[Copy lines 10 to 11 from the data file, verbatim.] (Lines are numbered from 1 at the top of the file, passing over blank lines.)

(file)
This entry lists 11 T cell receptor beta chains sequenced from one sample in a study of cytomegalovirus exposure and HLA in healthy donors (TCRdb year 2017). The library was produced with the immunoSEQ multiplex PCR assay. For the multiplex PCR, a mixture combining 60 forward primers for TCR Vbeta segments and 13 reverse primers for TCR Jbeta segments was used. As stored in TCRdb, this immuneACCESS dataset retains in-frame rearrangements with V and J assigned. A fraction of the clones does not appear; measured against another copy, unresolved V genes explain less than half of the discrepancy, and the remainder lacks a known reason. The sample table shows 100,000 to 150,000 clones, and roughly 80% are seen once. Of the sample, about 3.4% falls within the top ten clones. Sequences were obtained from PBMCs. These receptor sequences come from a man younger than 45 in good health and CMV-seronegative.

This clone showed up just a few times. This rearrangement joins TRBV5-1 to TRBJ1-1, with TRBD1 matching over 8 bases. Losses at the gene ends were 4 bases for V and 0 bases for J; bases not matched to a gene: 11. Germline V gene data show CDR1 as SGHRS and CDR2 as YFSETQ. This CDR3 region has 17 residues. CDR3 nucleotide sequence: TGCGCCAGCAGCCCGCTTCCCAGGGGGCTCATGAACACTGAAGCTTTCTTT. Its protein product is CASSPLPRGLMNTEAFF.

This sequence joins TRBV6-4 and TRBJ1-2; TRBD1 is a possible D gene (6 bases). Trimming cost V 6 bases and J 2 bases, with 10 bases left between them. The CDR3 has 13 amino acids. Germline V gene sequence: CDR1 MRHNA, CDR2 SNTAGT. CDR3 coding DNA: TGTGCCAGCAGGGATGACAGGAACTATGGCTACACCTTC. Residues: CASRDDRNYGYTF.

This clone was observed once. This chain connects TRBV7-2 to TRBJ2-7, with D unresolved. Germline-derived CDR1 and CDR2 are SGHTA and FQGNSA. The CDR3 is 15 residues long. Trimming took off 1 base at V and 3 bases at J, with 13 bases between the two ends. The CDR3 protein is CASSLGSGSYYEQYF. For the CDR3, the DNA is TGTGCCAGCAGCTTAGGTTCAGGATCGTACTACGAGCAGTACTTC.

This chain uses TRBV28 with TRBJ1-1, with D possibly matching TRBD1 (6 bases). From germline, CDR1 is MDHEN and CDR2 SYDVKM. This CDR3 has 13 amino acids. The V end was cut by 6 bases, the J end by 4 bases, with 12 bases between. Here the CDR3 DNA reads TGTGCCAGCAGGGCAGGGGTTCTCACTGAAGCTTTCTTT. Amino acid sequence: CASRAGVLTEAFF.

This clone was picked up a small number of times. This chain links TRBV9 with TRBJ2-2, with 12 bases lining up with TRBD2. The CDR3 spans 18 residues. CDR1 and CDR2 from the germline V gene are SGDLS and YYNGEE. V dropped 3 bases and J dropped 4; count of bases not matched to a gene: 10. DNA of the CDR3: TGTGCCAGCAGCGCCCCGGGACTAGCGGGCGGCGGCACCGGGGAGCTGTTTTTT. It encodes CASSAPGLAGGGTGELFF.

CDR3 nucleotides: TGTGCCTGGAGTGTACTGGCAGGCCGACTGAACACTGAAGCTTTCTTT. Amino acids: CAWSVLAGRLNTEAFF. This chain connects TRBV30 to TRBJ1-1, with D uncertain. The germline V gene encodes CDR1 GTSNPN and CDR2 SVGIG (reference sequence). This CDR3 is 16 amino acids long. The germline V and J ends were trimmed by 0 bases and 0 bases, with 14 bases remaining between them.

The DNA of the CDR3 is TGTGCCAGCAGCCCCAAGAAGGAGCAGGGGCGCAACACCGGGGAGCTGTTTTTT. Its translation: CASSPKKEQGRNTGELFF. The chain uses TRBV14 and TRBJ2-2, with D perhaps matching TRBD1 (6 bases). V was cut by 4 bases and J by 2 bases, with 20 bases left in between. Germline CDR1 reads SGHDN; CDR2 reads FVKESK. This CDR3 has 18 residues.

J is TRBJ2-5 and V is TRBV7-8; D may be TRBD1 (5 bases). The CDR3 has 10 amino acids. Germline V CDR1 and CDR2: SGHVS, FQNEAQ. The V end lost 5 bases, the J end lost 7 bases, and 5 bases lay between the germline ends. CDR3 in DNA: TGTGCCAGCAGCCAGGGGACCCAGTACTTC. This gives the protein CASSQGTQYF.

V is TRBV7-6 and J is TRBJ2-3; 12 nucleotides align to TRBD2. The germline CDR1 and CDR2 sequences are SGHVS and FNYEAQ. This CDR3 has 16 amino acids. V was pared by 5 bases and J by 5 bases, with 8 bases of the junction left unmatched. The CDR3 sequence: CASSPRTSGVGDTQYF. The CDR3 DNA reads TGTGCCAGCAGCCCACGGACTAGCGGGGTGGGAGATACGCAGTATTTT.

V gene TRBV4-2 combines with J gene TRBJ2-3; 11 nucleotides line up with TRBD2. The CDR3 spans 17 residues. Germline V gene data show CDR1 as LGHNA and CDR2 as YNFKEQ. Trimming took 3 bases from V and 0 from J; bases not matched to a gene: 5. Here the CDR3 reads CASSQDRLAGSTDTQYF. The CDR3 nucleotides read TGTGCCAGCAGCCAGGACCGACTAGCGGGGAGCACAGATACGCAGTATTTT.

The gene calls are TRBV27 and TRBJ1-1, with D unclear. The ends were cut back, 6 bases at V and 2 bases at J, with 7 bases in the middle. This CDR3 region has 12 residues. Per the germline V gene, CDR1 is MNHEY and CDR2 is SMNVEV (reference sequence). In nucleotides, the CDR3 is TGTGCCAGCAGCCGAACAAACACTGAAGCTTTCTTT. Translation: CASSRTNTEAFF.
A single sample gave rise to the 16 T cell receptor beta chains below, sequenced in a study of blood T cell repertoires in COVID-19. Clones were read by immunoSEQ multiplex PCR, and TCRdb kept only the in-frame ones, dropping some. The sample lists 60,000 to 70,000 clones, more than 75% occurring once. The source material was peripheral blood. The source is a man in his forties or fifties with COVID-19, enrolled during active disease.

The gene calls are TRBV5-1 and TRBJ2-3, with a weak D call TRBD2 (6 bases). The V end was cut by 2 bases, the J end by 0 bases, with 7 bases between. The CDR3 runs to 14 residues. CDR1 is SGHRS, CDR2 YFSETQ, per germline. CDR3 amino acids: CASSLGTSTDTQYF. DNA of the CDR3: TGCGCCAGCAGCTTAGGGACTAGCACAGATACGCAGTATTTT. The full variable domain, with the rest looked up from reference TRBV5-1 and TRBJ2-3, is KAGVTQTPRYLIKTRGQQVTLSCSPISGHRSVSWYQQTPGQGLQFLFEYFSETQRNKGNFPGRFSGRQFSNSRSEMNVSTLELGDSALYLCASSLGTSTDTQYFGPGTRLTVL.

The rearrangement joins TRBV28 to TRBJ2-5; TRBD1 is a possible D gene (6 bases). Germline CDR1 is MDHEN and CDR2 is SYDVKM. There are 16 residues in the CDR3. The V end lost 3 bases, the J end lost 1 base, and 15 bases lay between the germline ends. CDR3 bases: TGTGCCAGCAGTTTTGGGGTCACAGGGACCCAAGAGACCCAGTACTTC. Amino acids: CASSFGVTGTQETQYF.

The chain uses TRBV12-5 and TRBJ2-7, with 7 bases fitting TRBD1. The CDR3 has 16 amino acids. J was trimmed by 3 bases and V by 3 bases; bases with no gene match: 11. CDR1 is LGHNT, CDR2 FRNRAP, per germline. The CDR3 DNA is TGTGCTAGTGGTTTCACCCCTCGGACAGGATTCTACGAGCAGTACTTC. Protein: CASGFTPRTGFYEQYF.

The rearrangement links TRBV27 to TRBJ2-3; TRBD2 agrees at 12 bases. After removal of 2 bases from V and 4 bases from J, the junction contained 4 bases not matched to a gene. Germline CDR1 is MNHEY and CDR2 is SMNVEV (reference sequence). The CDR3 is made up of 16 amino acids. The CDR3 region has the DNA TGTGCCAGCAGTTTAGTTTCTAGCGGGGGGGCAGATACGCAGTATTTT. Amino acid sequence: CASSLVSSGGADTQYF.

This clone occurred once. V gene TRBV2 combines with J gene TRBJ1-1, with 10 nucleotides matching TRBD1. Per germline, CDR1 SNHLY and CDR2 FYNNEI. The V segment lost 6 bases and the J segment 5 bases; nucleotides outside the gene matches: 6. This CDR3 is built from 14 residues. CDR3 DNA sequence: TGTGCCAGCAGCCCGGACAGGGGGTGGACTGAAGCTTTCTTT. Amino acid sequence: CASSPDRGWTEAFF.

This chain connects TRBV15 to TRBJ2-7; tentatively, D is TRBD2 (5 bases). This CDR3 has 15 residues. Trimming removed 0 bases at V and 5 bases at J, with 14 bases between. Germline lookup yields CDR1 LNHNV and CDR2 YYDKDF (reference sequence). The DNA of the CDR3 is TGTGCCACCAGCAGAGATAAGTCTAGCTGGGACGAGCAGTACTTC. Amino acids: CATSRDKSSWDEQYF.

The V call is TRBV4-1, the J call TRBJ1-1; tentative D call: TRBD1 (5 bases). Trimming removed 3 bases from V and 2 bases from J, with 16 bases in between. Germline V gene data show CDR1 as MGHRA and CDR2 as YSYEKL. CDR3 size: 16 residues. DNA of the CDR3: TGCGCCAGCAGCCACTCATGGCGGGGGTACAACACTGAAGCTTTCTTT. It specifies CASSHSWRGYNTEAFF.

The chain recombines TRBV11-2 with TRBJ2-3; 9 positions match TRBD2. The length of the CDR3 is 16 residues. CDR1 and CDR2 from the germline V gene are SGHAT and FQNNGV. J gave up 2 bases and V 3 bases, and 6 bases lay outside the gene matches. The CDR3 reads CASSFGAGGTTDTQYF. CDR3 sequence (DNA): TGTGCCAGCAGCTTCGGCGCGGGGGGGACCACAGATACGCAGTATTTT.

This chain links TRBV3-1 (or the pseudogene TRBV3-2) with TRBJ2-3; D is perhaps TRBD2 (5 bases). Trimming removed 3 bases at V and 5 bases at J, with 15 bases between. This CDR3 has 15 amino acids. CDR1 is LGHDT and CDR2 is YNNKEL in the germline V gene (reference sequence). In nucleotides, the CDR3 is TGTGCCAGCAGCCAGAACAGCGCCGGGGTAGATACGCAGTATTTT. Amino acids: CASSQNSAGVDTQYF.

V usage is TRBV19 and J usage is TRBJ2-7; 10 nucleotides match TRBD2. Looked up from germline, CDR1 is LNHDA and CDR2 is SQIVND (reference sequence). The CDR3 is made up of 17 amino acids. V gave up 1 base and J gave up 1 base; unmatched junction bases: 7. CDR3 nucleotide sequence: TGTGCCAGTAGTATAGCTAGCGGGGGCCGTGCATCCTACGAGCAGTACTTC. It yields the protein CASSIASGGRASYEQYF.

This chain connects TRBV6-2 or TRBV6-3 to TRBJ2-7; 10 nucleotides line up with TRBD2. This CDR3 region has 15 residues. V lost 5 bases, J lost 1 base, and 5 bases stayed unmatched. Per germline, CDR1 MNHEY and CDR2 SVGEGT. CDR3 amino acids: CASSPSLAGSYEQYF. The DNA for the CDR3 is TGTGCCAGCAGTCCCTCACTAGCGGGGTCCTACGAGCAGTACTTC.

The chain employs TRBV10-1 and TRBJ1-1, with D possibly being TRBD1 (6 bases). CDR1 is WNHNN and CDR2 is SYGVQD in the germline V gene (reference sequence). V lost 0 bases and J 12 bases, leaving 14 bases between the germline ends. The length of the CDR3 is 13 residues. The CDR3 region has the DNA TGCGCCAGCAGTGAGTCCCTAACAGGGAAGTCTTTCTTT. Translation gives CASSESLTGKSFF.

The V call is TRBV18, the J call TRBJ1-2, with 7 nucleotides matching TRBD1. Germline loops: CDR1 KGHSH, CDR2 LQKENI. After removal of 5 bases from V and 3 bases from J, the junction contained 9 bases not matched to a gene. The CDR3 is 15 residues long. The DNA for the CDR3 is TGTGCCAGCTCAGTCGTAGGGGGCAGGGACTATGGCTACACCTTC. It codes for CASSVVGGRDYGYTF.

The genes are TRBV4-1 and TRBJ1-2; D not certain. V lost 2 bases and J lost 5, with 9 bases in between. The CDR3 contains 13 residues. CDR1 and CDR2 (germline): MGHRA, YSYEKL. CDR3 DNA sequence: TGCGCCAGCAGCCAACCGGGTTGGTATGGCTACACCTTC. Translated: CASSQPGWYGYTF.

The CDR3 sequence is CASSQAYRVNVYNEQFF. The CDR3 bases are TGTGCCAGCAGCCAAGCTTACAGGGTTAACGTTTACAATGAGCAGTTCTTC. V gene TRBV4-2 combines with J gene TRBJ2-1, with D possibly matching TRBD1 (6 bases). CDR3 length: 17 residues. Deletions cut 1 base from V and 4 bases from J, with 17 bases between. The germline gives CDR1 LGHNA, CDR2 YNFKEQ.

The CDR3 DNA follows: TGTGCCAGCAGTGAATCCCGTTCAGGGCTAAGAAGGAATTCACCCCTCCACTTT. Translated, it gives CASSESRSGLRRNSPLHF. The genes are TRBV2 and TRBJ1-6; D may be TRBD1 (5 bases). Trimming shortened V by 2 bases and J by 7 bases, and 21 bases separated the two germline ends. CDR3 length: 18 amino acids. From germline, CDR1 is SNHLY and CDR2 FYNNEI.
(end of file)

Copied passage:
V is TRBV7-6 and J is TRBJ2-3; 12 nucleotides align to TRBD2. The germline CDR1 and CDR2 sequences are SGHVS and FNYEAQ. This CDR3 has 16 amino acids. V was pared by 5 bases and J by 5 bases, with 8 bases of the junction left unmatched. The CDR3 sequence: CASSPRTSGVGDTQYF. The CDR3 DNA reads TGTGCCAGCAGCCCACGGACTAGCGGGGTGGGAGATACGCAGTATTTT.

V gene TRBV4-2 combines with J gene TRBJ2-3; 11 nucleotides line up with TRBD2. The CDR3 spans 17 residues. Germline V gene data show CDR1 as LGHNA and CDR2 as YNFKEQ. Trimming took 3 bases from V and 0 from J; bases not matched to a gene: 5. Here the CDR3 reads CASSQDRLAGSTDTQYF. The CDR3 nucleotides read TGTGCCAGCAGCCAGGACCGACTAGCGGGGAGCACAGATACGCAGTATTTT.